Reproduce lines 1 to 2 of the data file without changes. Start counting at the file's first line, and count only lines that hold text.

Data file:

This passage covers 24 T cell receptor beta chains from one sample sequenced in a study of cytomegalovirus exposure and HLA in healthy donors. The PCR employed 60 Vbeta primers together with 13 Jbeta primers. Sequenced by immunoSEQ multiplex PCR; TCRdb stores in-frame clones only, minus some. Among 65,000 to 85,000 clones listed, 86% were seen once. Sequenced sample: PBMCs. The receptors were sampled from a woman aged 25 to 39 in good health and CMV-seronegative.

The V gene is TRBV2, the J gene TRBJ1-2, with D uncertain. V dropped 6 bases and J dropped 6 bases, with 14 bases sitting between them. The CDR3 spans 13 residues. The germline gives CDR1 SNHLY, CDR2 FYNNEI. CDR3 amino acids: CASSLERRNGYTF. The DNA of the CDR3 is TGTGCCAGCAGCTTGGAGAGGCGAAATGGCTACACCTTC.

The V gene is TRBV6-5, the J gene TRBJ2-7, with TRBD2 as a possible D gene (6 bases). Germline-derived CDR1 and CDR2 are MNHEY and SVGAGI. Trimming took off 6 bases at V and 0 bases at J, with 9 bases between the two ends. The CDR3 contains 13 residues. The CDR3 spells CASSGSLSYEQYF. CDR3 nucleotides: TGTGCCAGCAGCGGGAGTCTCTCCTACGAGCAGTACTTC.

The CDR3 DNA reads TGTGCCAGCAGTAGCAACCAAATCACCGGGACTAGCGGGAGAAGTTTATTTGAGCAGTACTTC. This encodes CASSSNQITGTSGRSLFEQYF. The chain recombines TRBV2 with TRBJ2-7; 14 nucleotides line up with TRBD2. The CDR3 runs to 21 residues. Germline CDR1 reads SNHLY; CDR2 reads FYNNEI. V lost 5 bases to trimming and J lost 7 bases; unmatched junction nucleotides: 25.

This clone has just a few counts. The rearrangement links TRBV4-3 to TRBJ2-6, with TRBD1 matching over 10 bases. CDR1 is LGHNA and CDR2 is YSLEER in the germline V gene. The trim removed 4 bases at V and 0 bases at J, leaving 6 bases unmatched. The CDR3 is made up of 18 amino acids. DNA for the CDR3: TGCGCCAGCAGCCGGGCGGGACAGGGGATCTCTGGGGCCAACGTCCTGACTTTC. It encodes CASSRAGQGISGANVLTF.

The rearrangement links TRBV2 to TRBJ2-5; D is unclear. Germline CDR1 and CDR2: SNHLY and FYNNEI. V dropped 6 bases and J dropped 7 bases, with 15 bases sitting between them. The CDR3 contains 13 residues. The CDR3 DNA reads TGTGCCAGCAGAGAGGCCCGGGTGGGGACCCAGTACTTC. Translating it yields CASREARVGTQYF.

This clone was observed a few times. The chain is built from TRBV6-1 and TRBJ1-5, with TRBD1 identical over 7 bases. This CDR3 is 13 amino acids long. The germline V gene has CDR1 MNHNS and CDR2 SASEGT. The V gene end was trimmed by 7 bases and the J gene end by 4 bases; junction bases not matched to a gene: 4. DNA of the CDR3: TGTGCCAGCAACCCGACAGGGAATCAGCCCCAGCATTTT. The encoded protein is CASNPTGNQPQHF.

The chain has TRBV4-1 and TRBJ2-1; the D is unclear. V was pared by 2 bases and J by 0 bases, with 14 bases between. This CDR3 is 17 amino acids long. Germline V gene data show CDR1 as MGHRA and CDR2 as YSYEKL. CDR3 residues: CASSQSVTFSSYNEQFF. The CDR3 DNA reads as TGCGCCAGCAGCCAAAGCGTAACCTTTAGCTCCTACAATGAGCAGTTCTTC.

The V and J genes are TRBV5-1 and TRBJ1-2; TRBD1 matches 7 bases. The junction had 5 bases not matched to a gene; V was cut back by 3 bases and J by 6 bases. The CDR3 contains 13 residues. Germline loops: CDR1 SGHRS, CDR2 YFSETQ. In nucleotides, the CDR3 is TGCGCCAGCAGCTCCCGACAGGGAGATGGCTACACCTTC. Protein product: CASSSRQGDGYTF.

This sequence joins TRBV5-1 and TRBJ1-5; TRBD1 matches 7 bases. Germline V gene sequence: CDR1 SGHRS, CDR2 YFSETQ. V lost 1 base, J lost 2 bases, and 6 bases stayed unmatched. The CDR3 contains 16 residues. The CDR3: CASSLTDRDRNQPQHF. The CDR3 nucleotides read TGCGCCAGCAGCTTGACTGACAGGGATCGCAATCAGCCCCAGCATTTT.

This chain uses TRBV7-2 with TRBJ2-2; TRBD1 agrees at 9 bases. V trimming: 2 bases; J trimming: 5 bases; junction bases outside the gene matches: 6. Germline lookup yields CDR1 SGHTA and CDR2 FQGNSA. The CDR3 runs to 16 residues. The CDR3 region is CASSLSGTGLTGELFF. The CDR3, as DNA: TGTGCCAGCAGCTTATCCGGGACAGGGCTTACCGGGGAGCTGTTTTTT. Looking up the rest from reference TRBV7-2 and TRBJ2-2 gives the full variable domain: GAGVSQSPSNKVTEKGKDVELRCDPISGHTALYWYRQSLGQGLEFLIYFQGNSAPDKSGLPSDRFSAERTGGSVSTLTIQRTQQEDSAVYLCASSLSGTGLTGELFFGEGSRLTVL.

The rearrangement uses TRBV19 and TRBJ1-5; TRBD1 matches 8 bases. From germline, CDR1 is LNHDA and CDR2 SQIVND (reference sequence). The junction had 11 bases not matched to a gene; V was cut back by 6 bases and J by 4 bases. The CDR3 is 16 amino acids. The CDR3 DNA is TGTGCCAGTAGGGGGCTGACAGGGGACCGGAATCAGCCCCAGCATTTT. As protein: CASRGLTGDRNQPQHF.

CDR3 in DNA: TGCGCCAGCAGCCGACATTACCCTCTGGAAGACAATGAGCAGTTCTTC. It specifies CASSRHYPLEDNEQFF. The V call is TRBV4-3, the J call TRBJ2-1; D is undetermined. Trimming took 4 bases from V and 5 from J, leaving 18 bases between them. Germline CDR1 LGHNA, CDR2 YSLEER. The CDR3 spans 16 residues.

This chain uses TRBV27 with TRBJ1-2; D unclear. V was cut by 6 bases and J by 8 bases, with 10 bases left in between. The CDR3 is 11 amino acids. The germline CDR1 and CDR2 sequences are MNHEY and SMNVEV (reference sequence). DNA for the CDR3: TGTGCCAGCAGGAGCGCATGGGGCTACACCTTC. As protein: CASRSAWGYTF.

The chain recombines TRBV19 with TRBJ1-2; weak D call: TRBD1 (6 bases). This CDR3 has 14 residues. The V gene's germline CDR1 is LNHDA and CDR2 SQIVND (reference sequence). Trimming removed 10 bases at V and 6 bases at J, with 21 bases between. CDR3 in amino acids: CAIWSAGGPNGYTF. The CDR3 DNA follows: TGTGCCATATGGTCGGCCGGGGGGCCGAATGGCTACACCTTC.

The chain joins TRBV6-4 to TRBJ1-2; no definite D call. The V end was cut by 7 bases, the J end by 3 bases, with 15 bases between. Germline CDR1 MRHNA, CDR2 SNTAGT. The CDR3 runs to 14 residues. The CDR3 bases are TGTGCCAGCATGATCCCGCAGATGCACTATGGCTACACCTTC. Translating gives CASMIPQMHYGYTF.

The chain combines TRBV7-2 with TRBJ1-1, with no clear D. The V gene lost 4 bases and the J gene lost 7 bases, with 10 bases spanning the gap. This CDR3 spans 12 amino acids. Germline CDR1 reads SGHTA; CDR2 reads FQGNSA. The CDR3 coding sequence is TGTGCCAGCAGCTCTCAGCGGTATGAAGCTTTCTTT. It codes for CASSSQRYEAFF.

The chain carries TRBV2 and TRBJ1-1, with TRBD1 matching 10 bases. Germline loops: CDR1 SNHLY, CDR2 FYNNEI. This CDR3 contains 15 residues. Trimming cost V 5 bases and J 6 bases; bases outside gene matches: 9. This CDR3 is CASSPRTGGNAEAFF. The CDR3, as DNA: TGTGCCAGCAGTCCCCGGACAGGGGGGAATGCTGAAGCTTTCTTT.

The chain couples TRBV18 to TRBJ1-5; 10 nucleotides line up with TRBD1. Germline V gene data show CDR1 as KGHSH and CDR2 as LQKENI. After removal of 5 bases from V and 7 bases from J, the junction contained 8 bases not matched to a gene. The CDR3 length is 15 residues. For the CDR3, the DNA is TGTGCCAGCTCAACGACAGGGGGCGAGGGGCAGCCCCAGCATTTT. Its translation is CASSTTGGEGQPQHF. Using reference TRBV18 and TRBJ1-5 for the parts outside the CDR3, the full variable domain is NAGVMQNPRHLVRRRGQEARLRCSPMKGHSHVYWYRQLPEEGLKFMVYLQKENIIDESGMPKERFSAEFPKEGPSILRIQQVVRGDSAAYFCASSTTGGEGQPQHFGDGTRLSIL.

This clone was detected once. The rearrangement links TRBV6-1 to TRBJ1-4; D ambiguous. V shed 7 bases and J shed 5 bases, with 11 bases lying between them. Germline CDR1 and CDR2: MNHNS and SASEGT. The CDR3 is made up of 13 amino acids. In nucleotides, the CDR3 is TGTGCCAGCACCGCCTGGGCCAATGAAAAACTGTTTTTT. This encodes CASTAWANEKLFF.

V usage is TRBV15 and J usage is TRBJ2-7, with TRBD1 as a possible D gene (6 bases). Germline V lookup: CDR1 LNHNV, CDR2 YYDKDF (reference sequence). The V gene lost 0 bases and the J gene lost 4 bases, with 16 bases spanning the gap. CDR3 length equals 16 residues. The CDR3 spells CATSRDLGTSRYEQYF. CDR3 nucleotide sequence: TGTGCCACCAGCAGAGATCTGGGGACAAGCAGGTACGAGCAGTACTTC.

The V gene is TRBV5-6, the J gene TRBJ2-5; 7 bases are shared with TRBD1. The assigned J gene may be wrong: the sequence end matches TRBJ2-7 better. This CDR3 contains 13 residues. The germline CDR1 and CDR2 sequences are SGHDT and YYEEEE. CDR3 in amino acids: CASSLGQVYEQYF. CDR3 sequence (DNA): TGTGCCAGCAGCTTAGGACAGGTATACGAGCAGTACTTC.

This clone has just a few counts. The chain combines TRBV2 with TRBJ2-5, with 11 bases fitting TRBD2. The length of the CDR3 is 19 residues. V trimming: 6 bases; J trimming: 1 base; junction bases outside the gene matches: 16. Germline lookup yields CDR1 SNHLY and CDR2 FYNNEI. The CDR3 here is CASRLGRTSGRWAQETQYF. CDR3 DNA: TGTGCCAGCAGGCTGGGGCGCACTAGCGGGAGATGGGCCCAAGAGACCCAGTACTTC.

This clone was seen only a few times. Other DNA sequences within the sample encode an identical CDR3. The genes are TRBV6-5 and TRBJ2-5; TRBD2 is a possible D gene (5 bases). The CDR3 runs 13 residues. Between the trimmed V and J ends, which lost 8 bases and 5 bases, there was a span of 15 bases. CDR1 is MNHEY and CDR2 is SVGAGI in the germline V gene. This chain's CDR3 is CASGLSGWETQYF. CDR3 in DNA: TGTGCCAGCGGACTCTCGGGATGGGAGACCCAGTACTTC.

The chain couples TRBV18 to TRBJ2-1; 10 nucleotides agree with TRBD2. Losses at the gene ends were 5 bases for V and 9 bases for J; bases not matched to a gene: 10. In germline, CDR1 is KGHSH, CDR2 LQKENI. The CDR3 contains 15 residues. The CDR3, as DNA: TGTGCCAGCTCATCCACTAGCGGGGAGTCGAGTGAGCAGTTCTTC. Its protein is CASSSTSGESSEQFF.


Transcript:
This passage covers 24 T cell receptor beta chains from one sample sequenced in a study of cytomegalovirus exposure and HLA in healthy donors. The PCR employed 60 Vbeta primers together with 13 Jbeta primers. Sequenced by immunoSEQ multiplex PCR; TCRdb stores in-frame clones only, minus some. Among 65,000 to 85,000 clones listed, 86% were seen once. Sequenced sample: PBMCs. The receptors were sampled from a woman aged 25 to 39 in good health and CMV-seronegative.

The V gene is TRBV2, the J gene TRBJ1-2, with D uncertain. V dropped 6 bases and J dropped 6 bases, with 14 bases sitting between them. The CDR3 spans 13 residues. The germline gives CDR1 SNHLY, CDR2 FYNNEI. CDR3 amino acids: CASSLERRNGYTF. The DNA of the CDR3 is TGTGCCAGCAGCTTGGAGAGGCGAAATGGCTACACCTTC.